UN aims to open Libyan transit centre early next year


The UN refugee agency plans to open a refugee transit centre in Tripoli early next year to resettle or evacuate up to 5,000 of the most vulnerable refugees out of Libya each year, a senior UN official said.

It is a small fraction of the total Libyan migrant population, estimated at as many as a million, but would be an outlet for the 43,000 refugees the United Nations High Commissioner for Refugees (UNHCR) estimates are now trapped in Libya.
“We hope to have written authorisation soon,” Roberto Mignone, UNHCR representative in Libya, told Reuters. The UN-backed Tripoli government has approved the project verbally, he said.

The centre, where migrants will be able to come and go as they please, will be in a former immigration police training facility. Once refurbished, it will be able to temporarily accommodate up to 1,000 refugees and could be running by early 2018, Mignone said.

Italy has become the main migrant route to Europe since an agreement between the EU and Turkey shut down smuggling through Greece last year, but arrivals have fallen sharply since July, when an armed group clamped down on departures.

With the backing of the European Union, Italy has financed, trained and equipped the Tripoli-based coast guard. With a national election due early next year, Italy is also promising tens of millions of euros to Prime Minister Fayez al-Seraj and municipal governments to stop smuggling.

The strategy has drawn criticism from humanitarian groups pointing to dire conditions inside state detention centres, where Mignone said some 6,000 are held and in the more numerous “camps” where smugglers hold migrants, often extorting them or forcing them to labour for free.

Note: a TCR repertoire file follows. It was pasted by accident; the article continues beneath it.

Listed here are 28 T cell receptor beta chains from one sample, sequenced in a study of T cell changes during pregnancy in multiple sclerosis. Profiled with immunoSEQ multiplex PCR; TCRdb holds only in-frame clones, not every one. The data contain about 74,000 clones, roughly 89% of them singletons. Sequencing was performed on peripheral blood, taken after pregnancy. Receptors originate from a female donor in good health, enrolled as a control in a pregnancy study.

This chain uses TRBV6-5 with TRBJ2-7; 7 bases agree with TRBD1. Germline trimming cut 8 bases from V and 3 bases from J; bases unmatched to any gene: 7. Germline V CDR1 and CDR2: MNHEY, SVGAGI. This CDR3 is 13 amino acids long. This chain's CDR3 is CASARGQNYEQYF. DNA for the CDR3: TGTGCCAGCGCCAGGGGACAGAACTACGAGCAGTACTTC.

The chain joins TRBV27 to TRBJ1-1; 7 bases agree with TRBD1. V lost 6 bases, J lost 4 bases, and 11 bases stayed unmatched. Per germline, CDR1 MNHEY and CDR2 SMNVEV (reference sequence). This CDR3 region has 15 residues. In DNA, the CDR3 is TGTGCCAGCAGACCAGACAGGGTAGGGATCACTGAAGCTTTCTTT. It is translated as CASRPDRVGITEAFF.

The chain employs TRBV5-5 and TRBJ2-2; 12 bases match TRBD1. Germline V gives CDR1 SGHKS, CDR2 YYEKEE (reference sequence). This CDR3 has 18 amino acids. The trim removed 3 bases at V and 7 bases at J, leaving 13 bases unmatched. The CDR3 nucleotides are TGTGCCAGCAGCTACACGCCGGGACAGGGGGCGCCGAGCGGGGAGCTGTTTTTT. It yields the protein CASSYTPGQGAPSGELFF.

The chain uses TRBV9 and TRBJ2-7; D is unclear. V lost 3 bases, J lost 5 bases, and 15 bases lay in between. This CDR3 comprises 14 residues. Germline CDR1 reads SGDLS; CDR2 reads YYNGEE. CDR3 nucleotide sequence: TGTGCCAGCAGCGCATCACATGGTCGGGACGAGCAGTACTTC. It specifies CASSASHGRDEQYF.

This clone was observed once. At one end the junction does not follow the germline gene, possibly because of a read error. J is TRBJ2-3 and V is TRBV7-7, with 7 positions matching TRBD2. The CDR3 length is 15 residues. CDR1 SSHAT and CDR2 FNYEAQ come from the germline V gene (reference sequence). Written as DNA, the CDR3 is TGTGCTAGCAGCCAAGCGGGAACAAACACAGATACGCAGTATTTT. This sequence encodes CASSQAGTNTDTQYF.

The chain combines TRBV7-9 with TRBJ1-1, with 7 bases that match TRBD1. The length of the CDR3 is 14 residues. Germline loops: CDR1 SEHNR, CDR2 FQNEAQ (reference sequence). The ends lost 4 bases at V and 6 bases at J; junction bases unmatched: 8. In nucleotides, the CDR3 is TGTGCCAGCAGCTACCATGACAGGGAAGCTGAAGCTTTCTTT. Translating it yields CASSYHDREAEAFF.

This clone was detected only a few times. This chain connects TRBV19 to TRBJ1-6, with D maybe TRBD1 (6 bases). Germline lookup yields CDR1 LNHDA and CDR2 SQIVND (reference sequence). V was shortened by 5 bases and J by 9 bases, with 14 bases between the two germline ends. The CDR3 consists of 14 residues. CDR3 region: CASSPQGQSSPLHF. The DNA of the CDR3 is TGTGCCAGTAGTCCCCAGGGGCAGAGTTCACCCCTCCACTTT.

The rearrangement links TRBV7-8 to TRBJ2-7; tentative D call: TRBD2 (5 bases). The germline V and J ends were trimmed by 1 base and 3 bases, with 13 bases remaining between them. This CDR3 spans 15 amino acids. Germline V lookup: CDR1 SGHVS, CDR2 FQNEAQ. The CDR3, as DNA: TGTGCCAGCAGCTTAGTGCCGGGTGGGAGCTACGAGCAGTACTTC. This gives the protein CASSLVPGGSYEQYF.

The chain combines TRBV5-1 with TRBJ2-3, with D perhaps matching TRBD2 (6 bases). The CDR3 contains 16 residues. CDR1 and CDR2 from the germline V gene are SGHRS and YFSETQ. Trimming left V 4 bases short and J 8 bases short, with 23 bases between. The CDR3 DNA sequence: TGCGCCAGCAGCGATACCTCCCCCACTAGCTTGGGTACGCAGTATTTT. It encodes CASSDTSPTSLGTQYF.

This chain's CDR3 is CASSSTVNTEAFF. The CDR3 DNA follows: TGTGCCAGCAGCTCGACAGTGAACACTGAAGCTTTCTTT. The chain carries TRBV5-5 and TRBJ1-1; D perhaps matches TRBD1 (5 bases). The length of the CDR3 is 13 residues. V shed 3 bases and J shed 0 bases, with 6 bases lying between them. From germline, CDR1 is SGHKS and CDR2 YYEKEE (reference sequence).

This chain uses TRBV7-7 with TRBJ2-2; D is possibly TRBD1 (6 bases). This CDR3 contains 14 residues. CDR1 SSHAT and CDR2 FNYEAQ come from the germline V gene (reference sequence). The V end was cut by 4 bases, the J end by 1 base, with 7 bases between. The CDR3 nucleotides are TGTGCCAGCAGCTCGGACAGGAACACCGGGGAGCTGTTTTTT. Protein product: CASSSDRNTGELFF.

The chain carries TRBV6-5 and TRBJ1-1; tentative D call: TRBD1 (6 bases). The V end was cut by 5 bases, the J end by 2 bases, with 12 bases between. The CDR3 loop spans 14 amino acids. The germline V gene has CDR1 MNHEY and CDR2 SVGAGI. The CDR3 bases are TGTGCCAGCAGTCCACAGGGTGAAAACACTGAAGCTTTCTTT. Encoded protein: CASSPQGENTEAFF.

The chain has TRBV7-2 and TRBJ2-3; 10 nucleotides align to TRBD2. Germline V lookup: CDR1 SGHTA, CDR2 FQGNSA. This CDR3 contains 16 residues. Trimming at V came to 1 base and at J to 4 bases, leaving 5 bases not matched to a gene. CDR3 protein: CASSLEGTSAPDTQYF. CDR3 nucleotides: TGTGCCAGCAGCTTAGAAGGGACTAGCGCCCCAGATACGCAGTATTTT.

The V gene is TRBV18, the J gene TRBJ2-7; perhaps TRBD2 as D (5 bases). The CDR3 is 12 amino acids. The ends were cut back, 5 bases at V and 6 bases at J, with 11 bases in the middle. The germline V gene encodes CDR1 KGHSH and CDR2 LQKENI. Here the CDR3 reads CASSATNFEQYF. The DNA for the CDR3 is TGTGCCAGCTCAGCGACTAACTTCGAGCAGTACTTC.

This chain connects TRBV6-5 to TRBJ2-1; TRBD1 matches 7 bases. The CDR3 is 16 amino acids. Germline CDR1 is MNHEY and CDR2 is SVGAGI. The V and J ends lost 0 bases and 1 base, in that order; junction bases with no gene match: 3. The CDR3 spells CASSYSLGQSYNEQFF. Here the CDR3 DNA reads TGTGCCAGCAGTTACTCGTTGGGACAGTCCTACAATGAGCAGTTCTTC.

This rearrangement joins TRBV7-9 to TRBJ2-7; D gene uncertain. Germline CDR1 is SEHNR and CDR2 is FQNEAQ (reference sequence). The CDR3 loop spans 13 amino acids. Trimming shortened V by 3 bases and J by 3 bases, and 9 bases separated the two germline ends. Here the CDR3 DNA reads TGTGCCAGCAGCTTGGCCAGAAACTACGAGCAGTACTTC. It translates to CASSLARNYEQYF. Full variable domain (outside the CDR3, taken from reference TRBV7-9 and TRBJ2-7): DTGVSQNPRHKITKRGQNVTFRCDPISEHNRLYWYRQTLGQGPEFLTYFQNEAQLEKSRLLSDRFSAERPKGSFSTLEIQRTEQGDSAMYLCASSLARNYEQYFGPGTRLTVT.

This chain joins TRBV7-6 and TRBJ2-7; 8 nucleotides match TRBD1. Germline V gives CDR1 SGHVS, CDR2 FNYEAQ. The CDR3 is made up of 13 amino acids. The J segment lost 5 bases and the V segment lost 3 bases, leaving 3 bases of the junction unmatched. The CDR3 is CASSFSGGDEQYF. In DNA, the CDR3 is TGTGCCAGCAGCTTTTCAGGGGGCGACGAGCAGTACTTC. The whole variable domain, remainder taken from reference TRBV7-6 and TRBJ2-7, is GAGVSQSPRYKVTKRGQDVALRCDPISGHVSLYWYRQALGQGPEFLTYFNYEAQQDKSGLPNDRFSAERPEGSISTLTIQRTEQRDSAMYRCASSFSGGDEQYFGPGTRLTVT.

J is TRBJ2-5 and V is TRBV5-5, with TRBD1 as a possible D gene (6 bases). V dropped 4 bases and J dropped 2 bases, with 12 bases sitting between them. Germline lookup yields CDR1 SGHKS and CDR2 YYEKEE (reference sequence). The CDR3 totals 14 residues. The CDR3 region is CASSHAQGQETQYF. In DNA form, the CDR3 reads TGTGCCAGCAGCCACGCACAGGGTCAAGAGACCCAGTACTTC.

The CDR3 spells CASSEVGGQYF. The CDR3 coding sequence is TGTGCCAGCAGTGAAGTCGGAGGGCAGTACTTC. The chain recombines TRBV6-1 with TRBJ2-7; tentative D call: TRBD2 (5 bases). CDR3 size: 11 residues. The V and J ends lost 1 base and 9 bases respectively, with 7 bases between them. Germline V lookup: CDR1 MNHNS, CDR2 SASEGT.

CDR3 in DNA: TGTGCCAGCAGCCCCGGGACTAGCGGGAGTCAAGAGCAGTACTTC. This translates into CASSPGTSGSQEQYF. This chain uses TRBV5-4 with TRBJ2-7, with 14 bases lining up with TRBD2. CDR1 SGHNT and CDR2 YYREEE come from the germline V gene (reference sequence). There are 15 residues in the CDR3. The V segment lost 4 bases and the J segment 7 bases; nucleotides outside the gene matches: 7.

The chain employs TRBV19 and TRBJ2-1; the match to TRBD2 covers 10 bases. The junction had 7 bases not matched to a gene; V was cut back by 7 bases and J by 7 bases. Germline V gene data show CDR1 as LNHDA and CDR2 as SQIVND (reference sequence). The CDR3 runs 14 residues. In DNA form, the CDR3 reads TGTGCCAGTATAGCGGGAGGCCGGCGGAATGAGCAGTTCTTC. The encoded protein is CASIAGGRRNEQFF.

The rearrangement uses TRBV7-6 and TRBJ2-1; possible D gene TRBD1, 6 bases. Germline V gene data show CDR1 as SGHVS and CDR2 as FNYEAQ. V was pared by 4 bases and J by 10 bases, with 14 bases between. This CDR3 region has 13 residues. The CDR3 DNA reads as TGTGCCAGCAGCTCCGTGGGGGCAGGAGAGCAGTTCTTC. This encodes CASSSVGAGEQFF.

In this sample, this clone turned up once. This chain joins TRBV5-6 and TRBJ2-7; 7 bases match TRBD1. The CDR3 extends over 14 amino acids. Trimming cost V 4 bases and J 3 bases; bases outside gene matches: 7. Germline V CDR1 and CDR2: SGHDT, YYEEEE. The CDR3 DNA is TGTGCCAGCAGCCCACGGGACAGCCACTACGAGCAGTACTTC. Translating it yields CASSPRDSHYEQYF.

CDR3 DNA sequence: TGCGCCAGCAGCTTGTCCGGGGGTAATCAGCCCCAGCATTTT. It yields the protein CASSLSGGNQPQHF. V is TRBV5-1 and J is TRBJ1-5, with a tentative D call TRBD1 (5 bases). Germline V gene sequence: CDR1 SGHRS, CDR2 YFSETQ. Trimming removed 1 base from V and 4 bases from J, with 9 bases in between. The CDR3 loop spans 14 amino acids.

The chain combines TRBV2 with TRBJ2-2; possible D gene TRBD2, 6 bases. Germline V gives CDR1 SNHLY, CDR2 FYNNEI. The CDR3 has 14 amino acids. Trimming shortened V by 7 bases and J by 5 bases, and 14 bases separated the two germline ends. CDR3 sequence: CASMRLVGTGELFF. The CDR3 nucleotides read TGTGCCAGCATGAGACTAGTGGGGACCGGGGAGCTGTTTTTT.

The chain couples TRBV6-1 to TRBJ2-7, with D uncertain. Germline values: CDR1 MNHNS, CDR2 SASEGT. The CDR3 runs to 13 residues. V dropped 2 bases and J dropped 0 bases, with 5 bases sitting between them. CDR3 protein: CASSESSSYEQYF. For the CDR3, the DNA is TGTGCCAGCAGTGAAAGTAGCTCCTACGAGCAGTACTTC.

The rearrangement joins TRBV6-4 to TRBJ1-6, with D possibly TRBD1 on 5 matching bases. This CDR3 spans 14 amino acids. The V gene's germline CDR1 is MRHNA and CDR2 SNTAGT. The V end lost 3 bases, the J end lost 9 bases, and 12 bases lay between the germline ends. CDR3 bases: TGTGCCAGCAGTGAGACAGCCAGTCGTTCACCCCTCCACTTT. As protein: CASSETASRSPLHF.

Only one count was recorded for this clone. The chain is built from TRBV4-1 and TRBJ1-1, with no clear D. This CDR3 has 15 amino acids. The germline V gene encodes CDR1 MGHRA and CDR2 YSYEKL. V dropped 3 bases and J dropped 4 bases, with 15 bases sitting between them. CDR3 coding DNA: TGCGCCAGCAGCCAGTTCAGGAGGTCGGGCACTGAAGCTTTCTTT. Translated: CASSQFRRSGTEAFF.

Italian Interior Minister Marco Minniti said he is depending on the UN refugee and migration agencies to improve conditions for refugees and migrants trapped in Libya.
“We can’t be the only solution,” Mignone said, because Libya remains dangerous and international staff have limited access to the country.
“There are still many risks” for international staff, he said. “A month-and-a-half ago, there was an attack on a UN convoy outside Tripoli with bazookas and machine guns. It was a miracle the worst was avoided.”

Some 1,200 of the most vulnerable refugees — including women, children, the sick or disabled and the elderly — have been released from detention centres at the request of the UNHCR and about 800 more should be let out soon, Mignone said.

While the UNHCR hopes to resettle many, it is a lengthy process. Many countries do not have a permanent diplomatic presence in Tripoli, further complicating matters.

The agency will seek to evacuate most, Mignone said, to emergency transit centres in Romania, Slovakia or even Costa Rica, where they will have time to apply for resettlement. The agency is currently working to open another emergency transit centre in Niger, he said.